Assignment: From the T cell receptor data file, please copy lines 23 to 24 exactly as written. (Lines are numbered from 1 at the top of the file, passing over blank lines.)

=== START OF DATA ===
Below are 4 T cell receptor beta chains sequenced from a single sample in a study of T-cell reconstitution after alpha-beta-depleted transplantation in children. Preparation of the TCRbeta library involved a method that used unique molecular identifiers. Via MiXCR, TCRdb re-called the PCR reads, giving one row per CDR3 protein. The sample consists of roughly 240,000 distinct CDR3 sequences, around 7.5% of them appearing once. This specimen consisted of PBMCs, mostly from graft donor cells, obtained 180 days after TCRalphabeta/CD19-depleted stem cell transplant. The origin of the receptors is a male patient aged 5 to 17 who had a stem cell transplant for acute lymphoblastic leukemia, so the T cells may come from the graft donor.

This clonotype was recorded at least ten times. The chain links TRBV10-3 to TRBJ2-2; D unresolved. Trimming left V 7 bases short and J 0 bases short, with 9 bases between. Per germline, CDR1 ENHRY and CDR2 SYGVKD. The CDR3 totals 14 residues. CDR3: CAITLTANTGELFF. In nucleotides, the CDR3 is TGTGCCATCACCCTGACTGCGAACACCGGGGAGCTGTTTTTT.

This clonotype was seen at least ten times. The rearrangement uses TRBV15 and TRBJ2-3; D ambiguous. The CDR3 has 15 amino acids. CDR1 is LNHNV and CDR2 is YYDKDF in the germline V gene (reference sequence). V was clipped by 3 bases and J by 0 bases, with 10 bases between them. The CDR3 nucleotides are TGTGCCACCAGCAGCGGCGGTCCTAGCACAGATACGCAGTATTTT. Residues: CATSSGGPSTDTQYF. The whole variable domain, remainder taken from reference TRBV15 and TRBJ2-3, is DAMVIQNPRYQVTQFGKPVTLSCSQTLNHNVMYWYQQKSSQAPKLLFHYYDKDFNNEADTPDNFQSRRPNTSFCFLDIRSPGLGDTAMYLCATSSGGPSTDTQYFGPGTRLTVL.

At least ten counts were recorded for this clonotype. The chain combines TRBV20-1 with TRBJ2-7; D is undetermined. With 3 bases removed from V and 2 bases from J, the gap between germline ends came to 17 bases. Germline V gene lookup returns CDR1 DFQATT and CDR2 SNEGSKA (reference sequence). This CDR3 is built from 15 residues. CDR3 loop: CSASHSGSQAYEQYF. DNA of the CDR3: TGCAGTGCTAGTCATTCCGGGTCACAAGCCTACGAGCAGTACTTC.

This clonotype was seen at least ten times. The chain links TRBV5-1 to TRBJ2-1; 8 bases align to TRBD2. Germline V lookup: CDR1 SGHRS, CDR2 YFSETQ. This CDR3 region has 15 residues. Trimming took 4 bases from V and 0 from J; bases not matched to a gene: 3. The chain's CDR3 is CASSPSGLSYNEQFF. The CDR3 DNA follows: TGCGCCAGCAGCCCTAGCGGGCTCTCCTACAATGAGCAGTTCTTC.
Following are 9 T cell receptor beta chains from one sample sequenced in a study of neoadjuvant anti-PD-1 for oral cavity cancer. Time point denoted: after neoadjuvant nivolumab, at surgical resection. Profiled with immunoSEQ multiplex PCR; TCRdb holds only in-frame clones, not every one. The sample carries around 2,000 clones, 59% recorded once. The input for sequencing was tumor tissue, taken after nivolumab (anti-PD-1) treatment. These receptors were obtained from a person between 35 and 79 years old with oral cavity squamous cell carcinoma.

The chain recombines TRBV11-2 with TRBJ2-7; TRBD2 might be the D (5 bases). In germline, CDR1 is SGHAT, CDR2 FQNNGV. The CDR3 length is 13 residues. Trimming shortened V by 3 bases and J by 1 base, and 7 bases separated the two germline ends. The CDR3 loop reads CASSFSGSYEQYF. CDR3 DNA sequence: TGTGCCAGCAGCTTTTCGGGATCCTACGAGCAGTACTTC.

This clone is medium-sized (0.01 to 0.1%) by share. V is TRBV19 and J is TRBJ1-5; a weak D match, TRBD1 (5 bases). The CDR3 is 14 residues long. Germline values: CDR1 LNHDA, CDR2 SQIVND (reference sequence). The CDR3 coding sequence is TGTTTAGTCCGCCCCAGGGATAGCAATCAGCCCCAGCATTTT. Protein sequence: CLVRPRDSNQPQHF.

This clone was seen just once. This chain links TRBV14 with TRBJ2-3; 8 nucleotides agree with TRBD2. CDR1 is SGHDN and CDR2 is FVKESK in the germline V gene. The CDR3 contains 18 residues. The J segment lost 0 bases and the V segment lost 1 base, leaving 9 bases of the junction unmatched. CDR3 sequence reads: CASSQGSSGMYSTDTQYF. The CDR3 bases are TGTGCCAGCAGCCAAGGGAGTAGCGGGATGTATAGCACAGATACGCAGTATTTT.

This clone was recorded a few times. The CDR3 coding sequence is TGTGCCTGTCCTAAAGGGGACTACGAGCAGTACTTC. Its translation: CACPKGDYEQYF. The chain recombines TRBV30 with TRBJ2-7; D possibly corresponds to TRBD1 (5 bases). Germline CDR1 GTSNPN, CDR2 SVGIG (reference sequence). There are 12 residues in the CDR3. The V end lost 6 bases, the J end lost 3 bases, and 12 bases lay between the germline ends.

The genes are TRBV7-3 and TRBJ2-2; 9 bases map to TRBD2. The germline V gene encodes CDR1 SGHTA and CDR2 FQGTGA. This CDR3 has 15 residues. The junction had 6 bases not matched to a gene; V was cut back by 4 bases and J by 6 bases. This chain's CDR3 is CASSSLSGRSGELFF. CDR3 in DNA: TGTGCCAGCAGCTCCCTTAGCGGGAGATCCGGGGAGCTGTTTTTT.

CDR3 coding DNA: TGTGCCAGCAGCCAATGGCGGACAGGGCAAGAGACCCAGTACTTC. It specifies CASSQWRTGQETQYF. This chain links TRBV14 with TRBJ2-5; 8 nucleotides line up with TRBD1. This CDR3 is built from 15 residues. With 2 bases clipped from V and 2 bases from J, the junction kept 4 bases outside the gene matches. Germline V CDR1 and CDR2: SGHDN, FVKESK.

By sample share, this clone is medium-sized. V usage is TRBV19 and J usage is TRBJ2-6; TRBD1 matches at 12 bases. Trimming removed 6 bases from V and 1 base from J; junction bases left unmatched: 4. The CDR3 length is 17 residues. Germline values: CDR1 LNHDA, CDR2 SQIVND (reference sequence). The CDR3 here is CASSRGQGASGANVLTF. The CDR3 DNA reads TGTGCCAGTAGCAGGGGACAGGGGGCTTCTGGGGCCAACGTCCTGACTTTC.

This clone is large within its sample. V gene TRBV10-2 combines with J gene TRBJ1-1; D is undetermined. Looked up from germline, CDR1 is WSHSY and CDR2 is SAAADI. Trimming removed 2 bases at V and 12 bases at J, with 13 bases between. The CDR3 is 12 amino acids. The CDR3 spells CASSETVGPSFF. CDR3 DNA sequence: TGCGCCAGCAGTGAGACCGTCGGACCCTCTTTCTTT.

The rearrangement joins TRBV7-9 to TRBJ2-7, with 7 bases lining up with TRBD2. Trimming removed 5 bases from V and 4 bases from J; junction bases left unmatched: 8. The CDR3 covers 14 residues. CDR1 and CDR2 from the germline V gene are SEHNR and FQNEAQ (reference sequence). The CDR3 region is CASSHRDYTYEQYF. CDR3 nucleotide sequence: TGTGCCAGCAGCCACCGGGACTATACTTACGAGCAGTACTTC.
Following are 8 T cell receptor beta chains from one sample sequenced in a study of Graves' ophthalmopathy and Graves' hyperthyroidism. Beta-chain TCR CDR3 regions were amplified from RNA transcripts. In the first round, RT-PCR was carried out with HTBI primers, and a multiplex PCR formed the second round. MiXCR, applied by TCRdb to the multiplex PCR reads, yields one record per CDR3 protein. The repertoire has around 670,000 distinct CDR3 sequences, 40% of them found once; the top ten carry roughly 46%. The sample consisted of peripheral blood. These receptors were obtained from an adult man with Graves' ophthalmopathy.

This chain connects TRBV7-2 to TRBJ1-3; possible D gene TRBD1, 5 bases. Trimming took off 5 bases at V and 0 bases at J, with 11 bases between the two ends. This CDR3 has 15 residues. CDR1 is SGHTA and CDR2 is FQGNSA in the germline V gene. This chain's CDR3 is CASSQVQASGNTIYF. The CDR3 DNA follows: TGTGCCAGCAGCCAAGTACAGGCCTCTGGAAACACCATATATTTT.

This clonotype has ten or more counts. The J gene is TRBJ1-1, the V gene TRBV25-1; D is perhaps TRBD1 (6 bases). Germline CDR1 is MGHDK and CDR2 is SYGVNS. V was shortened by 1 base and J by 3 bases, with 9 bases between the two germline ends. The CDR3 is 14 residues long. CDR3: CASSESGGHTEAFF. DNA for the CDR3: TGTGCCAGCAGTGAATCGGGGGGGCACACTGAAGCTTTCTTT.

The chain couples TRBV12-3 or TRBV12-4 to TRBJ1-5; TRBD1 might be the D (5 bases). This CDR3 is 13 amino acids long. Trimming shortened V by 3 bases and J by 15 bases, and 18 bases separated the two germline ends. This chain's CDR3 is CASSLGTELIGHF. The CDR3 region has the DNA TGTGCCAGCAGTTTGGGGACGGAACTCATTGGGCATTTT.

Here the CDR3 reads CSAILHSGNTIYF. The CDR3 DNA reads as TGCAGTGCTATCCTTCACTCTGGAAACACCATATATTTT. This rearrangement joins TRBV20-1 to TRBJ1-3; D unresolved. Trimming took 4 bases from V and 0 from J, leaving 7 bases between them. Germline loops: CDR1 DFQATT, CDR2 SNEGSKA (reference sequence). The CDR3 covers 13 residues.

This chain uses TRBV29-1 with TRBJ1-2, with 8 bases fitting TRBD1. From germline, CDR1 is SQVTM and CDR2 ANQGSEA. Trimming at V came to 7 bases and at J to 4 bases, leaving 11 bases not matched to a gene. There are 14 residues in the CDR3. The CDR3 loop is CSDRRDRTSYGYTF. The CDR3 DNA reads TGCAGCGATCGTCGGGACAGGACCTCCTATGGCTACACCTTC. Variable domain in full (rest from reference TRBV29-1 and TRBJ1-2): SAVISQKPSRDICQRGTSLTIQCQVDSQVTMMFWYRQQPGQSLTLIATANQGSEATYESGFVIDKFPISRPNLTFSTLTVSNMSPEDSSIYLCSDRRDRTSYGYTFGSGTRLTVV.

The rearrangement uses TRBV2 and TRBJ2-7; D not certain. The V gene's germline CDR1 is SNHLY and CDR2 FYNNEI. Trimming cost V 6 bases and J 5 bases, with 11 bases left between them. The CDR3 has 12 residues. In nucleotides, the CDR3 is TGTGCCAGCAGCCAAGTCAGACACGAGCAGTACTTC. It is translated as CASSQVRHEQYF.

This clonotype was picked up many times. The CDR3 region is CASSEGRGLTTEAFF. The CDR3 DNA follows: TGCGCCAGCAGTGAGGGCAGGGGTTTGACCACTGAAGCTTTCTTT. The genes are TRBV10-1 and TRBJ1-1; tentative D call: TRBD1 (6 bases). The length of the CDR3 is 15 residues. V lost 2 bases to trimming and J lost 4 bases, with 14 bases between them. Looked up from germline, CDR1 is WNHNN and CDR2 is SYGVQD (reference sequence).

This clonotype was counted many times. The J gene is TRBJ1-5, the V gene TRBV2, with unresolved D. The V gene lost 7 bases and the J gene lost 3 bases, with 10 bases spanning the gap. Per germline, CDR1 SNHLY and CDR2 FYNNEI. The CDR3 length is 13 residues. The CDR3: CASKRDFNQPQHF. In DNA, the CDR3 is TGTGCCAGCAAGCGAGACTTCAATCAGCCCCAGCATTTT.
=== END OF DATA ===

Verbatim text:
This clonotype was picked up many times. The CDR3 region is CASSEGRGLTTEAFF. The CDR3 DNA follows: TGCGCCAGCAGTGAGGGCAGGGGTTTGACCACTGAAGCTTTCTTT. The genes are TRBV10-1 and TRBJ1-1; tentative D call: TRBD1 (6 bases). The length of the CDR3 is 15 residues. V lost 2 bases to trimming and J lost 4 bases, with 14 bases between them. Looked up from germline, CDR1 is WNHNN and CDR2 is SYGVQD (reference sequence).

This clonotype was counted many times. The J gene is TRBJ1-5, the V gene TRBV2, with unresolved D. The V gene lost 7 bases and the J gene lost 3 bases, with 10 bases spanning the gap. Per germline, CDR1 SNHLY and CDR2 FYNNEI. The CDR3 length is 13 residues. The CDR3: CASKRDFNQPQHF. In DNA, the CDR3 is TGTGCCAGCAAGCGAGACTTCAATCAGCCCCAGCATTTT.